- Step 1: Check out machines at local shop Visit your local sewing or fabric shop to see what machines are available. Machines come with many different features. Consider the type of stitching, number of needles, threader, buttonholer, and presser foot. Look for downloadable patterns and features that allow you to turn simple stitches into hundreds of other options.
- Step 2: Determine projects Determine what kinds of materials you’ll be working with the most. Tapestry or denim requires a sturdier machine while silk, jerseys and cottons do just fine on lighter, often less expensive machines.
- Step 3: Decide where you’re going to sew Decide where you’re going to put your machine. If it’s something you’ll pack up after each use you’ll want a lighter-weight, more mobile one – along with fewer add-on accessories.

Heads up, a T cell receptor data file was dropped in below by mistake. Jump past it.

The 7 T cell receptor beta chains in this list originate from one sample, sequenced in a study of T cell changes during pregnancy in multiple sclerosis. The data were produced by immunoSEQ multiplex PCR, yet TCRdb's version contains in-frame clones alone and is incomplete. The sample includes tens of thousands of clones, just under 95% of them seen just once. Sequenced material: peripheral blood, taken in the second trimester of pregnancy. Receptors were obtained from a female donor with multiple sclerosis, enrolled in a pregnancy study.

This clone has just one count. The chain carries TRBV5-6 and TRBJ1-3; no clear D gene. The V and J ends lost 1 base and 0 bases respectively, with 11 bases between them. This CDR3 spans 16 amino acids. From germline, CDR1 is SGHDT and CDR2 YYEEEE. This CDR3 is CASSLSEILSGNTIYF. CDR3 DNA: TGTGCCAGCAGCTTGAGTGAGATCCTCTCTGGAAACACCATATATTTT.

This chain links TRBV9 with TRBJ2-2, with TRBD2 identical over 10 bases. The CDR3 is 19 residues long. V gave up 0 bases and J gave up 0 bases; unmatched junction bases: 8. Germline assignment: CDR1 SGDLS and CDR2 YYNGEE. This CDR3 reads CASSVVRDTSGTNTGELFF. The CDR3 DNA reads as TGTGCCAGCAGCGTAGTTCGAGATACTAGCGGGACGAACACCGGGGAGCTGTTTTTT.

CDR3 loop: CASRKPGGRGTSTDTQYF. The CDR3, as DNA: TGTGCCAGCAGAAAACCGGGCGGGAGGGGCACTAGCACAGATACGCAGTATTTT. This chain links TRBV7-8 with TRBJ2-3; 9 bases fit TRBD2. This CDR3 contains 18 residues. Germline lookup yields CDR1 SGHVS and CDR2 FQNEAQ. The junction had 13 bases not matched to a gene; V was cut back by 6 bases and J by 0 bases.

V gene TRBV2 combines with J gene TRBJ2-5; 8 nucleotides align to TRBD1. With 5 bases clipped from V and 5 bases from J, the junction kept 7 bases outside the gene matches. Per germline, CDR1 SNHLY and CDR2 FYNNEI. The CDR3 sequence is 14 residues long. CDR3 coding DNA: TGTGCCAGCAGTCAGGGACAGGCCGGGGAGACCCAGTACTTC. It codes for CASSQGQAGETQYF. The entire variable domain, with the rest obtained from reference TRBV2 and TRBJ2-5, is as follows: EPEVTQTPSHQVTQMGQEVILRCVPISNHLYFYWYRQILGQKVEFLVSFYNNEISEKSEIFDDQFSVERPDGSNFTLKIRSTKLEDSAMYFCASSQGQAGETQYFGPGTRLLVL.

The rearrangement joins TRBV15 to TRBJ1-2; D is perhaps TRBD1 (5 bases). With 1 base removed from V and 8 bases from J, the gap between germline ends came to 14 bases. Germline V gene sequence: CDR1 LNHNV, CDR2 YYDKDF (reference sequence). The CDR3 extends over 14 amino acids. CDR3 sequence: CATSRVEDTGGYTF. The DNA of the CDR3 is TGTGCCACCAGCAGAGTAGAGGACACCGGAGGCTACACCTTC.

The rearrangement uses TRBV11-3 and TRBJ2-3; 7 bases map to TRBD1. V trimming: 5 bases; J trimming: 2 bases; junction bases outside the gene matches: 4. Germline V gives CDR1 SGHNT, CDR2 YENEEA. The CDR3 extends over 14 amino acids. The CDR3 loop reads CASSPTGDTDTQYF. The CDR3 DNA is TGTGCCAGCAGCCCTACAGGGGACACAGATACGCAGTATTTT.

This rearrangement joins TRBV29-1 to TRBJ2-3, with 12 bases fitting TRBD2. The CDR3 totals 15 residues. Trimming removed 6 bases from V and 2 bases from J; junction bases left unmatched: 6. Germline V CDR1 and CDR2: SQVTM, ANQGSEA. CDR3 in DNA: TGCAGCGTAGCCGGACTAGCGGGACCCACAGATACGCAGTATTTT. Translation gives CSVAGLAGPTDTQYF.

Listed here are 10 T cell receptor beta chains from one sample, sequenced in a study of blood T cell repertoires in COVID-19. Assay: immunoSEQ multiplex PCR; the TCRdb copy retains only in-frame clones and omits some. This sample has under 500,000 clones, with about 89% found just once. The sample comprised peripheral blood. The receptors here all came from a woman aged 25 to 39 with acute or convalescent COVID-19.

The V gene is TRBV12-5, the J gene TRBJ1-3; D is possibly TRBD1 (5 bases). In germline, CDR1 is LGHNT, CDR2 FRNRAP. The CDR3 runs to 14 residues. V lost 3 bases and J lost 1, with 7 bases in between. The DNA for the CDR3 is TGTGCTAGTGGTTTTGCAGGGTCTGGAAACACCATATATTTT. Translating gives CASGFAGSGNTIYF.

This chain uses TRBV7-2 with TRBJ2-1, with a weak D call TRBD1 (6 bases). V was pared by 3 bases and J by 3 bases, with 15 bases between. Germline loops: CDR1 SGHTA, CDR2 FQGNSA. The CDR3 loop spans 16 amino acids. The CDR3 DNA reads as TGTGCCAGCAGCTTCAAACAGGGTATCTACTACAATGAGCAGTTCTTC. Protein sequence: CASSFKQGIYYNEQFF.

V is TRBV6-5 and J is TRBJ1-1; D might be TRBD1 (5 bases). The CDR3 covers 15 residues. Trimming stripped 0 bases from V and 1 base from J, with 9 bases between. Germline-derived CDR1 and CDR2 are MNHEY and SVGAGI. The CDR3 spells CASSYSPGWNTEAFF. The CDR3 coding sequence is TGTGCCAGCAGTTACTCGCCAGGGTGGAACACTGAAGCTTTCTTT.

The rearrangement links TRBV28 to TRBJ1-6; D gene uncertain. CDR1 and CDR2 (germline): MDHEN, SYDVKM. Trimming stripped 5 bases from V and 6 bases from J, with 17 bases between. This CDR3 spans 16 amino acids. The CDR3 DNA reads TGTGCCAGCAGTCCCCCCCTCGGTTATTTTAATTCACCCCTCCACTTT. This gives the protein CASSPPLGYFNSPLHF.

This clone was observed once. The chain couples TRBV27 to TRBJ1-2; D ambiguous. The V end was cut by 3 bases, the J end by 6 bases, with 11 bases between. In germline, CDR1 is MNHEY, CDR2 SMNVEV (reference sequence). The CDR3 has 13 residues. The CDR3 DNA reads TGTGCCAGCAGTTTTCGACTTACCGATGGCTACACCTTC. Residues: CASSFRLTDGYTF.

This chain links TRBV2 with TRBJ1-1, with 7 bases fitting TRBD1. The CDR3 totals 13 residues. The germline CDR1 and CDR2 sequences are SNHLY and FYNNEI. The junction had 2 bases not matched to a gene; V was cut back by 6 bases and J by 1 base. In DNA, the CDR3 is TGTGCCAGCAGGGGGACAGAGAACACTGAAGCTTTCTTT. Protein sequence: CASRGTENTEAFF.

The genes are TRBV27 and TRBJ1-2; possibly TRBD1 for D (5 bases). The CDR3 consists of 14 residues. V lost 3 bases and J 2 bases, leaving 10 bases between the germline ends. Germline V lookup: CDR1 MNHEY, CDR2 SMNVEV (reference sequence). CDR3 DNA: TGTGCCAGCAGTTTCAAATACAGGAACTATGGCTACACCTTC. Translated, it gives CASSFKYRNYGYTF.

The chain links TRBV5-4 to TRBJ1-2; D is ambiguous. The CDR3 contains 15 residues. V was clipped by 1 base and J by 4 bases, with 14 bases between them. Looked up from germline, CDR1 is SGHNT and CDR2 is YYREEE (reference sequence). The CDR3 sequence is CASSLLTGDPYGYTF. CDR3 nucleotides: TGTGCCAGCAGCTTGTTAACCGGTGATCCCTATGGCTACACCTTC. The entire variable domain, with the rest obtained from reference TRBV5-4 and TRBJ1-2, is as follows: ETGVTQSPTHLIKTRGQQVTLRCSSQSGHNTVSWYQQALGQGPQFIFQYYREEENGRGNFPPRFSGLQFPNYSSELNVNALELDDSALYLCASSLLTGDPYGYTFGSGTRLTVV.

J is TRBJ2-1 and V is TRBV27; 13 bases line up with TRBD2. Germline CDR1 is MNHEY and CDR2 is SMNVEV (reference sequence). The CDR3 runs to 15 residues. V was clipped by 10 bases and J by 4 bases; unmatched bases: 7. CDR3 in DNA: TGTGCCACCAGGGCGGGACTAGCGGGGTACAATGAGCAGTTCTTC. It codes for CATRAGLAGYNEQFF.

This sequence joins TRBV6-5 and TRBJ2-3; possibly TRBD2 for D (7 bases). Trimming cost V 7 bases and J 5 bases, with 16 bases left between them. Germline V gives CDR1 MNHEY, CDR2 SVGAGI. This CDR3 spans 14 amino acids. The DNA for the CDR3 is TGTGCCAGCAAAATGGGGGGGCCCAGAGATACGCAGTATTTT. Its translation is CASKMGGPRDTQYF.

- Step 4: Determine budget Determine your budget and decide which machines fit your dollars. Consider a used machine to get a better model or one with additional features.
- Step 5: Go for a test drive Take the machines you’re considering for a test drive. Make sure that the foot pedal is comfortable, you can easily thread the bobbin and needle, and all the buttons and levers are easy to use.
- TIP: For a more extensive test drive, sign up for a sewing class.
- Step 6: Make sure you have the operator’s manual Check that you have the operator’s manual after purchasing your machine. It may come in handy.
- FACT: Some of the first home sewing machines were powered by a hand crank. The foot pedal was developed later to free up both hands.
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